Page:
Congressman Keller defends the Postal Service’s capacity to process election mail during Congressional hearing

August 25, 2020
Press Release
Says USPS is following standard procedure to ensure fair and efficient ballot delivery

During Monday’s House Oversight and Reform Committee hearing on “Protecting the Timely Delivery of Mail, Medicine, and Mail-in Ballots,” Congressman Fred Keller (R-PA) explained that the hearing is nothing more than political theater, highlighting that the United States Postal Service (USPS) is well within its bounds to request operational changes to ensure efficient outcomes, especially for delivering ballots.

Congressman Keller also highlighted concerns regarding deadlines for applying for and returning mail-in ballots, as well as the USPS’ ability to ensure that ballots with pre-paid postage, like those that will be mailed to voters in Pennsylvania, receive postmarks.

On July 29, the USPS General Counsel sent a follow-up to a letter he sent in May to 46 states, including Pennsylvania, expressing concern that the states’ deadlines for requesting and casting ballots by mail do not fit with the USPS’ delivery standards.

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Postmaster General DeJoy confirmed to Congressman Keller that there is precedent at the USPS for sending these letters to state election offices. 

“This has been done in the past,” said Postmaster General DeJoy. “We have intensified the effort to work with the election boards and to communicate with the election boards to help them gain more knowledge on what our processes are.”

Specifically, the USPS’ letter recommends that voters mail their completed ballots no later than Tuesday, October 27. Congressman Keller highlighted that the Pennsylvania election code—particularly the deadlines for requesting ballots—do not comply with USPS delivery standards. In order to comply with USPS’ recommendation, Pennsylvania would need to change current state law, which allows voters to request a ballot as late as Tuesday, October 27.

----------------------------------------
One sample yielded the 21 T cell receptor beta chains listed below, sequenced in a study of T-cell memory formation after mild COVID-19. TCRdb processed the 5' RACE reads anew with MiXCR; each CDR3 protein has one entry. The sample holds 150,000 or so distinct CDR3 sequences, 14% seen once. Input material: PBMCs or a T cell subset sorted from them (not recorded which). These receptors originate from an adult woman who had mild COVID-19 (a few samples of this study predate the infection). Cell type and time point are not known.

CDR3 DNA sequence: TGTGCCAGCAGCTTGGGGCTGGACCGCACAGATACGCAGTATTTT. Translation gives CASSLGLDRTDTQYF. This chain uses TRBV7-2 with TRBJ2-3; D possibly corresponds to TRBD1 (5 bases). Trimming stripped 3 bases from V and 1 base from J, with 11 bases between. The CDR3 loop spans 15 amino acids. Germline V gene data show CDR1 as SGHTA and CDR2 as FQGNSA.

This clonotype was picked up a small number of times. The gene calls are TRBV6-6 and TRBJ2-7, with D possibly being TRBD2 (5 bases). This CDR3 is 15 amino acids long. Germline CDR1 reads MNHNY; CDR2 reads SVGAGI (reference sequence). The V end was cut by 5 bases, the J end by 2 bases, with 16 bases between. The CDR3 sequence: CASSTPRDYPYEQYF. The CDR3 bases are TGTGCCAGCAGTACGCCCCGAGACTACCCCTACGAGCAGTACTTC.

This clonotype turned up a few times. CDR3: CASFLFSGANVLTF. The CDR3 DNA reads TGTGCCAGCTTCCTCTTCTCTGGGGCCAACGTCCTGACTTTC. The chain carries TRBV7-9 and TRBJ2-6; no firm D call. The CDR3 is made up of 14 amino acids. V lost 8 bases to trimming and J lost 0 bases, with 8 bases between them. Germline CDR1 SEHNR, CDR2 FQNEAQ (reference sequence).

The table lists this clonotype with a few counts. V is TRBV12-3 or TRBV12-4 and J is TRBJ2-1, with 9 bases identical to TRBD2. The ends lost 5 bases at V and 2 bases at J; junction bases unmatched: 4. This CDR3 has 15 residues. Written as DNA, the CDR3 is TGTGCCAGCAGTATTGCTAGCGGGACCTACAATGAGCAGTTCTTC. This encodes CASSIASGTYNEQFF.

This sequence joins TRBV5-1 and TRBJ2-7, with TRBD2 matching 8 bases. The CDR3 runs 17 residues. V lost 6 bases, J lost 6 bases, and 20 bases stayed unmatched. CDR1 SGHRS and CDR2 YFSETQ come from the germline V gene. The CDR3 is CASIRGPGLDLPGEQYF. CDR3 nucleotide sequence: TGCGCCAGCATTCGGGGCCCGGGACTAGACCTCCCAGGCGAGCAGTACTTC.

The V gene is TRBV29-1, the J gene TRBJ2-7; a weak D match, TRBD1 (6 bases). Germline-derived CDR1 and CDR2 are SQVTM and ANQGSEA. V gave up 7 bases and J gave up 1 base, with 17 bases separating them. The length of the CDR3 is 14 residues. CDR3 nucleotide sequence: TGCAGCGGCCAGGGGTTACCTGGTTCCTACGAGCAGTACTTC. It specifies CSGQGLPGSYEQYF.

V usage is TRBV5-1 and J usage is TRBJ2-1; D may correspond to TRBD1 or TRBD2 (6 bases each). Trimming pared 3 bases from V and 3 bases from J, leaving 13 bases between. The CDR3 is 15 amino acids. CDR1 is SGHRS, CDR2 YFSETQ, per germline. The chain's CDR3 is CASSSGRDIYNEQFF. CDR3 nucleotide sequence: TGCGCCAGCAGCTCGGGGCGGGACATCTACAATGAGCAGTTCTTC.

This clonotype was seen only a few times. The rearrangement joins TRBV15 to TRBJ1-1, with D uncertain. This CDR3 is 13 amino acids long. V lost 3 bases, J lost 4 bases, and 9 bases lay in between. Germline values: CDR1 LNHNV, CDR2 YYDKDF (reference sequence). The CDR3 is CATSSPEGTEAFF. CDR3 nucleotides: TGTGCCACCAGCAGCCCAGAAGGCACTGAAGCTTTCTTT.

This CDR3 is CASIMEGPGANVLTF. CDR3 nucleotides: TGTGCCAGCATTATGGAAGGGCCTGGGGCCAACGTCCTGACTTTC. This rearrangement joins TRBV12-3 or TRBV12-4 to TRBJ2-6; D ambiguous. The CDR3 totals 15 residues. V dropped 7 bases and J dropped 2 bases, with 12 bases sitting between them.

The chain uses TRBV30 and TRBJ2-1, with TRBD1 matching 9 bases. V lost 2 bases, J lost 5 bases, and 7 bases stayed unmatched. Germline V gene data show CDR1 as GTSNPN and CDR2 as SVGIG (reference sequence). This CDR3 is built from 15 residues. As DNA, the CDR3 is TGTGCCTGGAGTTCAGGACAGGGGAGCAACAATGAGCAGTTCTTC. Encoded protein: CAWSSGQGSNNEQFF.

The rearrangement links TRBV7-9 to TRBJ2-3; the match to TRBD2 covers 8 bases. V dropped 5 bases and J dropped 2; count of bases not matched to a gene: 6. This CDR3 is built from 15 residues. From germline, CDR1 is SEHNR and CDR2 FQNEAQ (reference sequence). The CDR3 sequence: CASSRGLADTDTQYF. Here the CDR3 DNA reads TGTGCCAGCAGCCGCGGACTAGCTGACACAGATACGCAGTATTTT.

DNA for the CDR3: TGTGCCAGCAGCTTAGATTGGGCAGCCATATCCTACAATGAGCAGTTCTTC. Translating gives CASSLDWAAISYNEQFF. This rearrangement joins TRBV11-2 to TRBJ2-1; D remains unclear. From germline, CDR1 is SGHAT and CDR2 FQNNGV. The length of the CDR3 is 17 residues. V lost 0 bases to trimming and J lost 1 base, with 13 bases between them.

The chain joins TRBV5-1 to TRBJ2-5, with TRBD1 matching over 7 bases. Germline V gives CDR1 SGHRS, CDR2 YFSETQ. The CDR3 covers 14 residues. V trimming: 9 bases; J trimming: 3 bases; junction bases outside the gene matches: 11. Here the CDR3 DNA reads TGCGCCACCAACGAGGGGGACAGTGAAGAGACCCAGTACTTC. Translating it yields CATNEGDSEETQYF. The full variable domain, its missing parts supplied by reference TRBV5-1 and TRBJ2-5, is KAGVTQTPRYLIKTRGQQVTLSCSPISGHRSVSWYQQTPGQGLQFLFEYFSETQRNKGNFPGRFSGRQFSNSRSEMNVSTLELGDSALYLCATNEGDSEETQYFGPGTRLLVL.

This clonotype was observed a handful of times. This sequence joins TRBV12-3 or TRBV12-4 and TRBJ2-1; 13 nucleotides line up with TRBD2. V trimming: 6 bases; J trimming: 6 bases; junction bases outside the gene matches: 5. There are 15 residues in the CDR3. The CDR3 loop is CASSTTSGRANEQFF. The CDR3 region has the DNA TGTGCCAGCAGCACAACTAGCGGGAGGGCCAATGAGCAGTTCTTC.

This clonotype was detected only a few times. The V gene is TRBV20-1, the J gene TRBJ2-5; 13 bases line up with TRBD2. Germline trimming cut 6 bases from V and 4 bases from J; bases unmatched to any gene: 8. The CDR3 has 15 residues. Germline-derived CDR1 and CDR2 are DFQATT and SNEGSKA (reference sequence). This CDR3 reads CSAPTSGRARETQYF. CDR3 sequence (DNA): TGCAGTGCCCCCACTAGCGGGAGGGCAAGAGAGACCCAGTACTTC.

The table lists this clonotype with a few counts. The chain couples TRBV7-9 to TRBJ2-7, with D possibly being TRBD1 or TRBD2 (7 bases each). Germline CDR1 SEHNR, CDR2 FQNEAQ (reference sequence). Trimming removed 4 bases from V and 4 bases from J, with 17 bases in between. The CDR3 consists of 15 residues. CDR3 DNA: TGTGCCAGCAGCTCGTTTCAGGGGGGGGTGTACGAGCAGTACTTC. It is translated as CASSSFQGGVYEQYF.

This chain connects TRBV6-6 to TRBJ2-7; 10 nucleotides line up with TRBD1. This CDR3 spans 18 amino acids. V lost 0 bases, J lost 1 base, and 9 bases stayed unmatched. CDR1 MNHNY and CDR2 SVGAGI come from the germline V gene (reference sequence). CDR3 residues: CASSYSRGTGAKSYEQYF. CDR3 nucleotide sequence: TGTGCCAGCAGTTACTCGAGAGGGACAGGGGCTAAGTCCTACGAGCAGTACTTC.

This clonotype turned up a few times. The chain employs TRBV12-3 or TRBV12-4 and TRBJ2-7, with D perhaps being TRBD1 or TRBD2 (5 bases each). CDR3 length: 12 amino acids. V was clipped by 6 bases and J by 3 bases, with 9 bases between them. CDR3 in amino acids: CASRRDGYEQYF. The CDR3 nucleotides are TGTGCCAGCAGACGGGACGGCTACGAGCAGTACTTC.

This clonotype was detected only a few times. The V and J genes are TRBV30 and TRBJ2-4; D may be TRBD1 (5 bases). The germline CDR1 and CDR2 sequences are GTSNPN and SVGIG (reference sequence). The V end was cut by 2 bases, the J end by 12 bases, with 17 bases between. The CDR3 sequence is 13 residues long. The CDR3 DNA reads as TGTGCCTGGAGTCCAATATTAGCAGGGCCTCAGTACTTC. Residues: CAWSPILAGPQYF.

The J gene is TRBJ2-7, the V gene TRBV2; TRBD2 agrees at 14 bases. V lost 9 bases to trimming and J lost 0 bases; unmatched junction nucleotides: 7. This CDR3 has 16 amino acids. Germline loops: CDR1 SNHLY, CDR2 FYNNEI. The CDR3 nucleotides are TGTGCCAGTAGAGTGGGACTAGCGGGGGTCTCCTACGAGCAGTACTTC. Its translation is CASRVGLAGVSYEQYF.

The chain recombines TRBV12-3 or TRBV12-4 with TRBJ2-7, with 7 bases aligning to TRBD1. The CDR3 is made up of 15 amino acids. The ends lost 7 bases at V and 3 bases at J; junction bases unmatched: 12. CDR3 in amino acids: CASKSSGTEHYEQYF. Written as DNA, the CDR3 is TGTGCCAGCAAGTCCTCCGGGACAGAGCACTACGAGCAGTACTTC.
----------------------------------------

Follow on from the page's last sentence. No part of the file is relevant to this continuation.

Congressman Keller asked Postmaster DeJoy if he agrees with the recommendation made by the USPS’ General Counsel to move the application deadline for mail and absentee ballots back—for example, to October 19—to ensure voters can receive their ballots in time to complete and return them no later than October 27.

“It would be best if the state election boards follow the recommendations of our General Counsel,” said Postmaster General DeJoy. “I don’t know why we should take any chance other than have a properly integrated system between the election boards and the Postal Service.”

Moreover, Governor Wolf recently announced that Pennsylvania will cover the cost of postage for every mail-in ballot this year. 

Congressman Keller noted that the Governor’s decision to pre-pay postage for ballots creates problems concerning postmarks and the state’s ability to ensure ballots were mailed by the deadline. On the day before Pennsylvania’s Primary Election, the Governor issued an Executive Order allowing six counties to count ballots received by 5:00 p.m. the week after Election Day, if the ballots were postmarked by 8:00 p.m. on Election Day.

“If Governor Wolf issues another Executive Order to count ballots returned a week late but are postmarked by 8:00 p.m. on Election Day, it would be impossible for the state to determine whether mail-in ballots were truly sent by 8:00 p.m. on Election Day due to the lack of postmarks for pre-paid postage envelopes,” said Congressman Keller.

Postmaster General DeJoy acknowledged this problem and stated that the USPS is working to address it ahead of the November General Election.

“We are going to work to try and set up a process to postmark as much as much as we can,” said Postmaster General DeJoy. “Currently, prepaid postage does not get postmarked. If we didn’t make a special effort to postmark prepaid mail, we would not be postmarking it.”